I have this ID bracelet that I wear when running from Go Sport ID. The idea is to have something for identification, such as if some car sends me flying into a bush and knocks me out. It’s got my name and emergency contact information. There were 2 more lines available so I put 2 things down: Philippians 3:13 and Remember the Rain.
I never really thought about how contradictory they seem. The verse speaks of forgetting what is behind and straining towards what is ahead (very definite runner’s language there, yes?). And then there is this phrase that is definitely pointing to what is behind. Forget the past. Remember the past. My bracelet is an oxymoron.
I think there is a balance involved there. When you think of running, if you are constantly looking behind you it makes it impossible for you to run ahead well. In thinking of this half marathon, it’s all about setting a goal. You’re working towards something, not away from something. At the same time, it helps to learn from the past. For me it’s about looking at this time in my life I never want to go back to.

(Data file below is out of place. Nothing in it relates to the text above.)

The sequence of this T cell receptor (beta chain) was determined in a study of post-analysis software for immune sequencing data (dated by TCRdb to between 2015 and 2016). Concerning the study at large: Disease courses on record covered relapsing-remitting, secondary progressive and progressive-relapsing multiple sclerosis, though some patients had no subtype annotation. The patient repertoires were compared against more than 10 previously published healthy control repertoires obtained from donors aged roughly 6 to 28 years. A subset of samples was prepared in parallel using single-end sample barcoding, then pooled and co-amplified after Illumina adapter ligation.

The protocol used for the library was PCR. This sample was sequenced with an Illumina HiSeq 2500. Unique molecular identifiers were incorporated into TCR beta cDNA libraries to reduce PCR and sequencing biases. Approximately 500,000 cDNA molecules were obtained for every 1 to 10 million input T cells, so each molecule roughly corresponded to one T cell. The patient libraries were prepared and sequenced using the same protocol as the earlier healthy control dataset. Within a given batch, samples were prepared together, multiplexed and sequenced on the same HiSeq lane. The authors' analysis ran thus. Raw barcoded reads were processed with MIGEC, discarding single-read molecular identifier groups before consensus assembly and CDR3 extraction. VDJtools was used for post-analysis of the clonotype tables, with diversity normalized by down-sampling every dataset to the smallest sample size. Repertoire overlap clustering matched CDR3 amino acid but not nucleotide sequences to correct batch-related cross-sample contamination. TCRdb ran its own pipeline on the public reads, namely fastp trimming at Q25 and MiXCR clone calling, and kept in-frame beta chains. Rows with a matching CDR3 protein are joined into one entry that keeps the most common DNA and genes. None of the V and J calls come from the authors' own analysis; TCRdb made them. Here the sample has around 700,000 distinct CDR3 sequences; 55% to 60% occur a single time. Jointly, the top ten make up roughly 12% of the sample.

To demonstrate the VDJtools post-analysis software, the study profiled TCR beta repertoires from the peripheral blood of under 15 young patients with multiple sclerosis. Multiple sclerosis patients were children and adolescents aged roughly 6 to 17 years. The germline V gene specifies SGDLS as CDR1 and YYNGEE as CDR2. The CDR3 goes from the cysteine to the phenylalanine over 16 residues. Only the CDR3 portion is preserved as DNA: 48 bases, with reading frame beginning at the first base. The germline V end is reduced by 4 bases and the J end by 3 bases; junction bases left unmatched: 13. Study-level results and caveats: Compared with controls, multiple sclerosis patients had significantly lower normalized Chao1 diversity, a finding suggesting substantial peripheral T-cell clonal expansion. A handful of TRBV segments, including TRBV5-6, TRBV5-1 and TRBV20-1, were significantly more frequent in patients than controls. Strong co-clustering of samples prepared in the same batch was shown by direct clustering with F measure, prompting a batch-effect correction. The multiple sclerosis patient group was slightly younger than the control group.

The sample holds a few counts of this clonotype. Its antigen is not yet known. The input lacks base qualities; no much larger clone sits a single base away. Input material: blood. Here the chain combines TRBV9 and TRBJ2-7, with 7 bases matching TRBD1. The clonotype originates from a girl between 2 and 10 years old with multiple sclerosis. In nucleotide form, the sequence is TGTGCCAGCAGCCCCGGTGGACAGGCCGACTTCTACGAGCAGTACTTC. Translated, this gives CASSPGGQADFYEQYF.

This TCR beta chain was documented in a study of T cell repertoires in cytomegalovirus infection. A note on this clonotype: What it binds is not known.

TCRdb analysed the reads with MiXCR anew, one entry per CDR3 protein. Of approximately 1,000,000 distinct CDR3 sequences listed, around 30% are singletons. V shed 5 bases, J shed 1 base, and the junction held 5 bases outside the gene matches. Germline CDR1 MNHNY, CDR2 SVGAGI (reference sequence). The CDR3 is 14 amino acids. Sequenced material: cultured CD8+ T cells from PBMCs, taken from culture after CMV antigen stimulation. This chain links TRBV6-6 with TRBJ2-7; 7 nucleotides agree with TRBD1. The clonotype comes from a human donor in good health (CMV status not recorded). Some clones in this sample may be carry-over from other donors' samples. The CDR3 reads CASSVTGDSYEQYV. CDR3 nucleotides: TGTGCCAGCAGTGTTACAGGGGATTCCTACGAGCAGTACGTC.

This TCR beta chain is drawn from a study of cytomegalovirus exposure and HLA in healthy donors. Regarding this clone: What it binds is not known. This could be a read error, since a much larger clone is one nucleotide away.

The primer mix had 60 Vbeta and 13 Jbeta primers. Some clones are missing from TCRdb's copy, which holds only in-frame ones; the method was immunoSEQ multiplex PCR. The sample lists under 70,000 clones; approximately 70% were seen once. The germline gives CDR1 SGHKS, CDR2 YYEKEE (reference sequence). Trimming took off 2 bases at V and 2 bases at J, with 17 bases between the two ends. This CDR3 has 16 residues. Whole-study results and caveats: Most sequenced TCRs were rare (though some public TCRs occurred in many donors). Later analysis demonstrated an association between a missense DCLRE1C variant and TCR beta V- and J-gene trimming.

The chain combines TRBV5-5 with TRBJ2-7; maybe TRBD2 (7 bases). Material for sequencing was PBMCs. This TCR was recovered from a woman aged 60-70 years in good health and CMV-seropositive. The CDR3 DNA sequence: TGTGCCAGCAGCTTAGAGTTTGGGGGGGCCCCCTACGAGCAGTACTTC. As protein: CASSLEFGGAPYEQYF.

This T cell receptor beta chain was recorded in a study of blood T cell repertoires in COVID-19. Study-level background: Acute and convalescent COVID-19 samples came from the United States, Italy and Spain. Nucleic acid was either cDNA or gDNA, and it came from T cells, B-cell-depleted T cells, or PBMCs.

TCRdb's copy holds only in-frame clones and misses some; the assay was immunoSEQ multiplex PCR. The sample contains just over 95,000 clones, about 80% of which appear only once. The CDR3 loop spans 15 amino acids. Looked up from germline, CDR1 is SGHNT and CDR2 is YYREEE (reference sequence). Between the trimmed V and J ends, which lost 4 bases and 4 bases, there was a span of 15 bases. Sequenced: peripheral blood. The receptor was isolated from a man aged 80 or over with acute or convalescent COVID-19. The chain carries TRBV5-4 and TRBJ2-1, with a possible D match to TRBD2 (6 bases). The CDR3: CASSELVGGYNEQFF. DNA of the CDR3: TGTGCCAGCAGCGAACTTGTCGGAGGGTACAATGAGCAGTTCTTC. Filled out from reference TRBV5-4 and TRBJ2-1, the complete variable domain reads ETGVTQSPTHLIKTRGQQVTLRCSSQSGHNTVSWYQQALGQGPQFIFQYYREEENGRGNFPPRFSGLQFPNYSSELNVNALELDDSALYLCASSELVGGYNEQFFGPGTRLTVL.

I have times that I reminisce about things from my younger days. I think about when I could run most of an 18 mile walkathon or do a 42 mile bike-a-thon with hardly a thought, back then I just did it. I think if I dwell on that, lamenting how I can’t do that any more, maybe that’s the kind of looking behind that hinders. But here’s the thing: For years, pretty much all of my 30’s, most of my 40’s, probably even part of my 20’s, just being able to run a mile seemed totally out of the question. I was convinced that any kind of significant running would be impossible for me. So, to be rolling into my 50’s being able to do things I was not able to do in my younger years is an incredible feeling. There’s something to be said about getting better with age.
I was thinking too of when I attempted the MS-150 bike ride about 15 years ago. A long run was out of the question, but I thought maybe I could train up for a long bike ride. I actually did pretty well, and while I did not complete the ride I’m still proud of my accomplishment, I look back at how I just totally ran out of gas towards the later part of the ride and think, if I knew what I know now about nutrition and preparing for something like that and such (stuff I’m really only beginning to learn) I wonder what a difference that would have made.
And maybe that’s the key. Maybe it’s about what we do with the past. If we see the past as stuff to defeat us, if we look back and say I couldn’t do it then… that’s the stuff that hurts us. If we learn the lessons as part of moving forward, that’s where the past can be pretty powerful.